Wilber and Aurobindo: A reply to Joe Perez, Alan Kazlevintegral world M. Alan Kazlev is a self-taught esotericist and metaphysician, science fiction writer ... His website is at and he can be contacted at akazlev at bigpond dot com
In keeping with academic convention, I use surname as mode of address in this essay – e.g. “Wilber”, “Perez”. I make an exception with “Sri Aurobindo” because that is the name he requested to be addressed as (as opposed to just “Aurobindo”).
Wilber's interpretation of Sri Aurobindo here and elsewhere is deeply flawed, as Brant Cortright (Psychotherapy and Spirit: Theory and Practice in Transpersonal Psychotherapy, SUNY 1997, p78), Rod Hemsell ("Ken Wilber and Sri Aurobindo: A Critical Perspective") and I (“Ken Wilber and Sri Aurobindo” - and “An Aurobindonian vision”) have all shown.
There can be little doubt that the root of this problem lies with Wilber's own misunderstanding of Sri Aurobindo's spiritual philosophy. As Rod Hemsell has shown, this is apparent even in the earlier phases of his work (Atman Project – Wilber II). Wilber himself is certainly not to be blamed for this, as there is so much knowledge in the world today that it is simply not possible for one human being, no matter how intelligent or how competent a speed reader, to understand the whole world (see “Insufficient Study and Contemplation results in Superficial Understanding of Specialized Knowledge”). And to properly understand Sri Aurobindo and The Mother's Yoga requires tremendous sincerity and aspiration, not just a brief skim reading. The reading itself has to be a meditation, the pages returned to time after time. Just as with any authentic spiritual tradition.
Wilber's error here was then compounded through the memetic (sensu Dawkins) dispersal of his well-meaning misinterpretations, through his own work and that of others who have been influenced by him. As a result, more people are adopting a false version of what Sri Aurobindo taught and achieved. That he is, so Wilber informs us, a “theorist” (someone who spent forty years in intense practical yoga was a theorist?). That he ignores the “lower quadrants” (what about The Human Cycle, or his studies of Indian culture?). That his profound Synthesis of Yoga is just another version of Nondualism, and his Supramentalisation just another representation of the “Clear Light” (the last three chapters of The Life Divine and the entire Synthesis of Yoga says otherwise). To say nothing of the striking absence of any reference to Sri Aurobindo's co-worker, whom he advised all his own disciples to consider the physical incarnation of the Divine (hence Mirra's title “The Mother” - for more see Sri Aurobindo, The Mother, Collected Works Vol.25, Pondicherry: Sri Aurobindo Ashram) by Wilber and his students.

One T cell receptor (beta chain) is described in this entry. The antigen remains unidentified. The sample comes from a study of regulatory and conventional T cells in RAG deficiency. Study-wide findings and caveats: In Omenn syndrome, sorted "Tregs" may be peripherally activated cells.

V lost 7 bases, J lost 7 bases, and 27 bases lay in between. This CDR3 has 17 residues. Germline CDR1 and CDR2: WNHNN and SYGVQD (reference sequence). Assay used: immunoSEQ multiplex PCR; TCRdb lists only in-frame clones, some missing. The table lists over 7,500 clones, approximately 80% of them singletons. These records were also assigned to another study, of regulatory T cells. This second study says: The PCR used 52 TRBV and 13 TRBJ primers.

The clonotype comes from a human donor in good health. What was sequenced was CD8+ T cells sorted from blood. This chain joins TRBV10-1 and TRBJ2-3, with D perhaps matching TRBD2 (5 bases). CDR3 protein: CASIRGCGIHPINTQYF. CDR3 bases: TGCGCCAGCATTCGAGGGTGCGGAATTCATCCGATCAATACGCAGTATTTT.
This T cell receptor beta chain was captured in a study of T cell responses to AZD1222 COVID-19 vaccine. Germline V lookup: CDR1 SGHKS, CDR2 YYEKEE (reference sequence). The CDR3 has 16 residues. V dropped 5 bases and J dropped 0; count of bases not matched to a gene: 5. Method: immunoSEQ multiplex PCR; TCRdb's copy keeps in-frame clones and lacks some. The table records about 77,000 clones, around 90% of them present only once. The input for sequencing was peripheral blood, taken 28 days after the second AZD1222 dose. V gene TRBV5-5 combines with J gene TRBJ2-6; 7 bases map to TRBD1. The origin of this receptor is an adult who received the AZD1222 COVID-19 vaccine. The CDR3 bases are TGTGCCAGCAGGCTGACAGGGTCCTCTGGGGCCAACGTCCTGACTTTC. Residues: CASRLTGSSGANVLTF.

from: Tusar N. Mohapatra to:  debanjan nag date: 26 June 2012 10:34 subject: Re: Revenge of Theosophy through Ken Wilbur
Wilber, by now it's clear, is setting up a cult and so he churns out new books but finds Sri Aurobindo's writings a stiff competition. With Theosophy he shares the common ancestry of Buddhism which is a known adversary of Sri Aurobindo's system of Yoga. Hence, nothing surprising in this war for supremacy. [TNM55]

Hume, Mendelssohn, and Meillassoux

Sri Aurobindo Society: Meeting, 5, Smith Rd., Anna Salai, 10.30 a.m.
Sri Aurobindo Devotees Prayer Centre: Prayer, Sasi Balika Vidya mandir, R.S. Puram, 9.30 a.m.; Annai Meditation Centre, Kovaipudur, 4 p.m.

Steered By Cells And Molecules - Science Of Spirituality Article - India's first Spiritual Networking Website By: Mukul Sharma on Jun 29, 2012 14 Responses Are we automated by constituents of the body rather than by free will and identity, asks MUKUL SHARMA.
Interestingly, two psychologists from Santa Barbara, tested the hypothesis using a couple of ingenious experiments to see if changing people’s sense of responsibility would change their behaviour…
Although the experimenters warned against generalising from their results, the findings do raise the genuine concern that widespread encouragement of a deterministic (read soulless) worldview may have the inadvertent consequence of encouraging immoral behaviour. The concerned participants did cheat and steal when they thought no one would know or there was no chance of getting caught, whereas the control group didn’t, in spite of the test situation being the same. Did they feel they were answerable to some internal core of control? Who knows? But if ever science does discover that it’s a totally deterministic universe with no free-will, we’d probably have to invent a fictive one for society to function optimally.